Liposomes, which are biodegradable and essentially non-toxic vehicles, can encapsulate both hydrophilic and hydrophobic materials, and are utilized as drug carriers in drug delivery systems. In addition, liposomes can be used to carry radioactive compounds as radiotracers can be linked to multiple locations in liposomes. One option is the hydrated compartment inside the liposome, another the lipid core into which especially hydrophobic conjugates can be attached, and the third option is the outer lipid leaflet where molecules can be bound by covalent linkage. Delivery of agents to the reticuloendothelial system (RES) is easily achieved, since most conventional liposomes are trapped by the RES. For the purpose of delivery of agents to target organs other than RES, long-circulating liposomes have been developed by modifying the liposomal surface. Understanding of the in vivo dynamics of liposome-carried agents is required for the evaluation of the bioavailability of drugs encapsulated in liposomes. In this review, we focus on the in vivo trafficking of liposomes visualized by positron emission tomography (PET) and discuss the characteristics of liposomes that affect the targeting of drugs in vivo.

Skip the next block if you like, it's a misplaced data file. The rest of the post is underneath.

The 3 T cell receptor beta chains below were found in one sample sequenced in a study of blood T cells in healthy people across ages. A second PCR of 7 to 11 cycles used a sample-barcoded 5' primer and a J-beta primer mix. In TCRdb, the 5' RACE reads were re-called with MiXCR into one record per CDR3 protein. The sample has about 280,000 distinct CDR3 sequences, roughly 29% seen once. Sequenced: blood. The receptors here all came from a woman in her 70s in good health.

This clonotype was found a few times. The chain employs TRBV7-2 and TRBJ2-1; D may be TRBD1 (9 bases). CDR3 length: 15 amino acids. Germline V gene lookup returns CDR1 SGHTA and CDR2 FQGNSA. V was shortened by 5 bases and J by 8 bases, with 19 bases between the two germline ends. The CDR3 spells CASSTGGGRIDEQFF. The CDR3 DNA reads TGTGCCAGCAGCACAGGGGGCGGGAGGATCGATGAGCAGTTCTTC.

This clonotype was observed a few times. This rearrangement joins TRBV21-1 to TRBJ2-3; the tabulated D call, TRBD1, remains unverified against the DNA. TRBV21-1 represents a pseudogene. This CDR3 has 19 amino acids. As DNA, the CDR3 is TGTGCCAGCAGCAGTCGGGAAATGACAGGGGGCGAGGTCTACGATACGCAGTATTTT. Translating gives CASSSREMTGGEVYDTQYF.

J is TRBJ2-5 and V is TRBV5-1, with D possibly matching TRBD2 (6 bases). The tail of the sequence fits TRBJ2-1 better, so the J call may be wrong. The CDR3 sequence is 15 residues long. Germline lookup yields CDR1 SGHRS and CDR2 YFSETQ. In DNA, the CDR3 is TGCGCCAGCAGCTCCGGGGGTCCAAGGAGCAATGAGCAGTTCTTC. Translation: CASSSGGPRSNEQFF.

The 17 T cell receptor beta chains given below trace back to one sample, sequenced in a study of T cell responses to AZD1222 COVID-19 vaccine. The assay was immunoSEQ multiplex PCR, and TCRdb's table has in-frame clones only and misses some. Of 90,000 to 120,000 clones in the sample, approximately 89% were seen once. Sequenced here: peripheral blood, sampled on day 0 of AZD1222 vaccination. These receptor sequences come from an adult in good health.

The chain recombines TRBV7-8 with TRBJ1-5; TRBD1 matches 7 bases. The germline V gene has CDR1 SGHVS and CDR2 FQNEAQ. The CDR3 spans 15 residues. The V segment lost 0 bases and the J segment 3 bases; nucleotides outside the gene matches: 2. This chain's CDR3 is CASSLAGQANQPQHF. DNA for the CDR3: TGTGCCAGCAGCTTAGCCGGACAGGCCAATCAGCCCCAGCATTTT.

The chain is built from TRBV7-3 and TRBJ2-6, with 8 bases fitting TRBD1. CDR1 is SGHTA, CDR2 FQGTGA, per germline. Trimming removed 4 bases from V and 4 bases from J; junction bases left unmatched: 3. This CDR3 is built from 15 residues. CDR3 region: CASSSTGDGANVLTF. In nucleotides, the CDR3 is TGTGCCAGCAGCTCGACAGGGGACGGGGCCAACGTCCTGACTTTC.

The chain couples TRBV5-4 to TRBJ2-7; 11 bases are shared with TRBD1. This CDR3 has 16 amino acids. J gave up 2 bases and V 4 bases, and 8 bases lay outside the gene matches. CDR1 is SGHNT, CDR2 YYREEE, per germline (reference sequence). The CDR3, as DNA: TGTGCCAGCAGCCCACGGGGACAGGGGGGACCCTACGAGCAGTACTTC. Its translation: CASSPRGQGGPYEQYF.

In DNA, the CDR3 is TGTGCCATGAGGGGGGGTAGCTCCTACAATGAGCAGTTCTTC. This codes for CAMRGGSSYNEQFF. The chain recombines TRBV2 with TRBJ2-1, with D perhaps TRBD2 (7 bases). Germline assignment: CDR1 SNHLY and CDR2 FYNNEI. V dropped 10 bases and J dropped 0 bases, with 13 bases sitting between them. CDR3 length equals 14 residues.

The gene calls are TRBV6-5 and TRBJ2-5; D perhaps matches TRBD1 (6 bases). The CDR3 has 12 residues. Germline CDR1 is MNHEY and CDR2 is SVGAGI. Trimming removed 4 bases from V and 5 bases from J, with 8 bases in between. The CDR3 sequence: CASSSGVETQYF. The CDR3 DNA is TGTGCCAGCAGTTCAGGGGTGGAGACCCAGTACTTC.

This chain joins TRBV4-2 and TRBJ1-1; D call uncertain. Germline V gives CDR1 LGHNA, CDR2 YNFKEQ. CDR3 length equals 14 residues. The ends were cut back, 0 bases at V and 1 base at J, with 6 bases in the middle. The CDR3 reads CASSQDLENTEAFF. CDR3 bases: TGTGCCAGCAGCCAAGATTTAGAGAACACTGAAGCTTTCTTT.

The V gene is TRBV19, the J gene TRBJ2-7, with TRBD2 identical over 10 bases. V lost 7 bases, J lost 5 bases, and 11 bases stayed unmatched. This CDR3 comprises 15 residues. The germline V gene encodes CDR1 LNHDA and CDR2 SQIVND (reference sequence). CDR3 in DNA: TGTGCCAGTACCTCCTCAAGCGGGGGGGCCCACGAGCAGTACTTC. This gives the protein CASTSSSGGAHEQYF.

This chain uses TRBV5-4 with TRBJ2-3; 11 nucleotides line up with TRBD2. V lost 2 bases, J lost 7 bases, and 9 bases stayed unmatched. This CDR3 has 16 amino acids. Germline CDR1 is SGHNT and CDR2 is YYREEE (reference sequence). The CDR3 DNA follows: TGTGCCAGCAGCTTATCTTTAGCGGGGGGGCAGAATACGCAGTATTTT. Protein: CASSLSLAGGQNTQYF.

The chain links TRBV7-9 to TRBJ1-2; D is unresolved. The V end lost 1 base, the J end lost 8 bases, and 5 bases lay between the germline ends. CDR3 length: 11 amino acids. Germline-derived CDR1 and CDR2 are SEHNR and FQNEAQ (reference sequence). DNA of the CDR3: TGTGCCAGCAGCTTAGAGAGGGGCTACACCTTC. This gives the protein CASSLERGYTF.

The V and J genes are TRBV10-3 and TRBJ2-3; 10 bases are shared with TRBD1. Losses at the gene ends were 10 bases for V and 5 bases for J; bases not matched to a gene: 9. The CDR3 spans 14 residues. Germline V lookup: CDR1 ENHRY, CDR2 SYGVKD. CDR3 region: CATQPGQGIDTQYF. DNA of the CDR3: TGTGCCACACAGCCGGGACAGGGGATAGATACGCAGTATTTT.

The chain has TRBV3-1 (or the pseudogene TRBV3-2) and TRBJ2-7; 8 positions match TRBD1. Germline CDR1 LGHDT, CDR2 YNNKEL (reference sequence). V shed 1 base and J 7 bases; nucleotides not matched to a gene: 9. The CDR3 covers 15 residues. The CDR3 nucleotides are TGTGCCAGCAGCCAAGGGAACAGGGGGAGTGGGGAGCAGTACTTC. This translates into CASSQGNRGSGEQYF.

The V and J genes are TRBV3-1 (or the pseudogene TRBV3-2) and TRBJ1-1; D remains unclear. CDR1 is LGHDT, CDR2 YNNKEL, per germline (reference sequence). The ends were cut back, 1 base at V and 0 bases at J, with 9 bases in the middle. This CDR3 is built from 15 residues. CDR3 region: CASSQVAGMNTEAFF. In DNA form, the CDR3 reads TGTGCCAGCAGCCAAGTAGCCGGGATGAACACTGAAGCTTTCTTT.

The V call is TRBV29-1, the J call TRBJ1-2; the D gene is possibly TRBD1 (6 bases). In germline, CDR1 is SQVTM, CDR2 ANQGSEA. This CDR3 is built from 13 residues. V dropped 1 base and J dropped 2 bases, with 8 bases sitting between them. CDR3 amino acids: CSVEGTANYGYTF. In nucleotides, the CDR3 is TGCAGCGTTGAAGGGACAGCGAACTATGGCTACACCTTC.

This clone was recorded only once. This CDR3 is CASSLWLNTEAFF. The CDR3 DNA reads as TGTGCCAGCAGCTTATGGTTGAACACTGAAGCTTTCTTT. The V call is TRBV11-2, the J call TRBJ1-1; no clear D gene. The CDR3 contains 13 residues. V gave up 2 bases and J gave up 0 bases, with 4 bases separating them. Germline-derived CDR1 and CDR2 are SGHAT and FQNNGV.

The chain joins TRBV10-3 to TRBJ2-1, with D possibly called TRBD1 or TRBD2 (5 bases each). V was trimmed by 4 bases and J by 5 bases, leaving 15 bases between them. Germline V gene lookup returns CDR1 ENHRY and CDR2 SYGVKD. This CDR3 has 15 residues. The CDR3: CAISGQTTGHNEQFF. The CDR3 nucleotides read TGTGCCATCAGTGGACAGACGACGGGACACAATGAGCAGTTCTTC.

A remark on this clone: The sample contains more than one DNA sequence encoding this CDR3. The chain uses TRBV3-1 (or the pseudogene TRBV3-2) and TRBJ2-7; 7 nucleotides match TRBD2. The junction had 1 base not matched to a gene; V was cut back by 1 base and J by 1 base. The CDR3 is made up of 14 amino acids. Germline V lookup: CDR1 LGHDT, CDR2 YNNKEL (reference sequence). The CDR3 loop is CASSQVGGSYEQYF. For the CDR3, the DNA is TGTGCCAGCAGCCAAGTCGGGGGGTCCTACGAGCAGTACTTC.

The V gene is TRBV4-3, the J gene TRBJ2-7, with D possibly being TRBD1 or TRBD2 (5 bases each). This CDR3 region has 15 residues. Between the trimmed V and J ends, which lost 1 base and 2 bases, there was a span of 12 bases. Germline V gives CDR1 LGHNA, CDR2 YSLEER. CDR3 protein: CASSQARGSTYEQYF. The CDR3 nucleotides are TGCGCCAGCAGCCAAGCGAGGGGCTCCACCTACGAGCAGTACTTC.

Keywords: liposomes., cancer chemotherapy, radionuclide imaging, pharmacokinetics, pharmacodynamics, positron emission tomography, cytotoxic compounds, tumor targeting, phage display peptides, monoclonal antibodies
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